As the winter of 1898 closed in, fifteen thousand persons remained in the Klondike. Another 5,000 left before spring came. They had spent between $30 and 60 million for transportation and supplies, yet the yield of gold that year was hardly more than $10 million. Ten years later the boom town of Dawson City would boast a population of three thousand souls.
The Last Stampede, and What It Brought
What then was achieved in this, the last great North American stampede for gold? Some economic development, to be sure. The Klondike boom, and the need for supplies it fostered, rescued the West Coast cities from the economic depression - ironically a result of the United States' ambivalent stance on the question of an international gold standard. It made important commercial cities of Seattle and Portland, as it also did for Vancouver, Victoria, and Edmonton. It opened up Alaska - a U.S. territorial acquisition decried as "Seward's folly" - when it sent a second rush of prospectors surging to Nome in 1898.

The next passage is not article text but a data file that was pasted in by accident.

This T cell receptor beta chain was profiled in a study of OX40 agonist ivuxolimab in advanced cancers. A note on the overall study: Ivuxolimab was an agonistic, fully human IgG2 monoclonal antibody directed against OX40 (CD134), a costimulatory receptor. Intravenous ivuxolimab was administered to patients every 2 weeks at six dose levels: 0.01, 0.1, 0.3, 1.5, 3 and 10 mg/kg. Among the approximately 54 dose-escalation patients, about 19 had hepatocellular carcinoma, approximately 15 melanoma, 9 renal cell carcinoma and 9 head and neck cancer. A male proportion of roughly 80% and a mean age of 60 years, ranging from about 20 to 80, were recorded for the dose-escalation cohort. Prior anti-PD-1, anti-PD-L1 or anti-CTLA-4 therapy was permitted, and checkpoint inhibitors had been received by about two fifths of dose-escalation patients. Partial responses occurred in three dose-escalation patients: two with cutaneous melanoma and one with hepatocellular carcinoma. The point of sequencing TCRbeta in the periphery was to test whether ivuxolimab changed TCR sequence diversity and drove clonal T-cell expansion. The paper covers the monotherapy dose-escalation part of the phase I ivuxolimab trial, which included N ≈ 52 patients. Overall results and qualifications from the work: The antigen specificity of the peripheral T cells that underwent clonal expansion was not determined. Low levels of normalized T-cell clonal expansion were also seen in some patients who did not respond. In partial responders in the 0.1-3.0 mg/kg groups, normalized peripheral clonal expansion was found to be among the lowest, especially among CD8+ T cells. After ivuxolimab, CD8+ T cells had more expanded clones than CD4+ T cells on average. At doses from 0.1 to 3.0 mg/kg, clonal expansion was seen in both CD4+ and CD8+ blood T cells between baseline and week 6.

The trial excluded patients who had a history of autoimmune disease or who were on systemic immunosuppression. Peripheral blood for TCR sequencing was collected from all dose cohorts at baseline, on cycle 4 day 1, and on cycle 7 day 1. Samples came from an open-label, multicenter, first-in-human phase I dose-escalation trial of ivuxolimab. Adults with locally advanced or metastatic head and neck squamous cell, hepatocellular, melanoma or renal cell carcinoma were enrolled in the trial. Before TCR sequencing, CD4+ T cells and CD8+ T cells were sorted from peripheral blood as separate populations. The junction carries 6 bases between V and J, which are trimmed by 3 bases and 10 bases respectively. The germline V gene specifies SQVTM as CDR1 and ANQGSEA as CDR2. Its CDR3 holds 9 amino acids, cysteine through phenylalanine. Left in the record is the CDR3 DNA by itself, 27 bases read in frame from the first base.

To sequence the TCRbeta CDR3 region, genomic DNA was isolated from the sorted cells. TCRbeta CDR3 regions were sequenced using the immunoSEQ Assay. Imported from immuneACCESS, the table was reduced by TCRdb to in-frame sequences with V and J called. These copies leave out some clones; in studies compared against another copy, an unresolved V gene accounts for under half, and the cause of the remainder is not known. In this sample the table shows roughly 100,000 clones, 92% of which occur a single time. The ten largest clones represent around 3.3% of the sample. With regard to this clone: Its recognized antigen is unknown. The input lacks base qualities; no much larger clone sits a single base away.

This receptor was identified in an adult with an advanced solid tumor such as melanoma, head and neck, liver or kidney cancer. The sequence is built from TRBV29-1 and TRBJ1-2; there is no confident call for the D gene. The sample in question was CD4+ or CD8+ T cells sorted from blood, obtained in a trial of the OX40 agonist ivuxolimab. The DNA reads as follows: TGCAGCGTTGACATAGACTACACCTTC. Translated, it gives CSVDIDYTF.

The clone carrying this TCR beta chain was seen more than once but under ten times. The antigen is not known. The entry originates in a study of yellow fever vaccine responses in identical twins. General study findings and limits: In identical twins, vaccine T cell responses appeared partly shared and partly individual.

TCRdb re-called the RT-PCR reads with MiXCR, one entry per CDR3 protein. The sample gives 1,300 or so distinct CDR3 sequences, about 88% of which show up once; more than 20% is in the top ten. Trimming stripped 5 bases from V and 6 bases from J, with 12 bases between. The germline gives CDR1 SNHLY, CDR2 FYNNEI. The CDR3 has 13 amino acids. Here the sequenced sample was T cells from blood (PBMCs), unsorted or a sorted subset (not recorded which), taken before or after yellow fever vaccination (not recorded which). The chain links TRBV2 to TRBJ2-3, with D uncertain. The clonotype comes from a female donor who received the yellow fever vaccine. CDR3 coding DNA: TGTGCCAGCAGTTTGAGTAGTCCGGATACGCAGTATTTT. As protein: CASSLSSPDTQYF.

Perhaps equally important from a cultural perspective, the Klondike expressed, for a final time in the nineteenth century, a recurring American ideology: individualism. As gold rush historian Douglas Fetherling sums up, the Klondike was ultimately "an individualistic affair, inflaming the imaginations of clerks and mechanics," a replay of the Argonauts for a generation too young to have been there - a generation squeezed, ironically, by encroaching industrialization made possible by the nation's rapid economic growth in the five decades since Sutter's Mill.
And the gold crusaders, the Argonauts? What, finally, shall we make of them? Two epitaphs, each coined by the gold seekers themselves . . .
"Nothing will come of him. He is a word in the wind, a brother to the fog. At the scene of his activity no memory of him will remain."
"A life of freedom has a fascination that grows rather than diminishes . . . the privations every person endured taught him better to separate the good from the bad and the essential from the non-essential."
Revisit the Major Gold Rushes:
Back to Part I and Student Permission
Back to Part II. California
Back to Part III. The Comstock
Gold Rushes Bibliography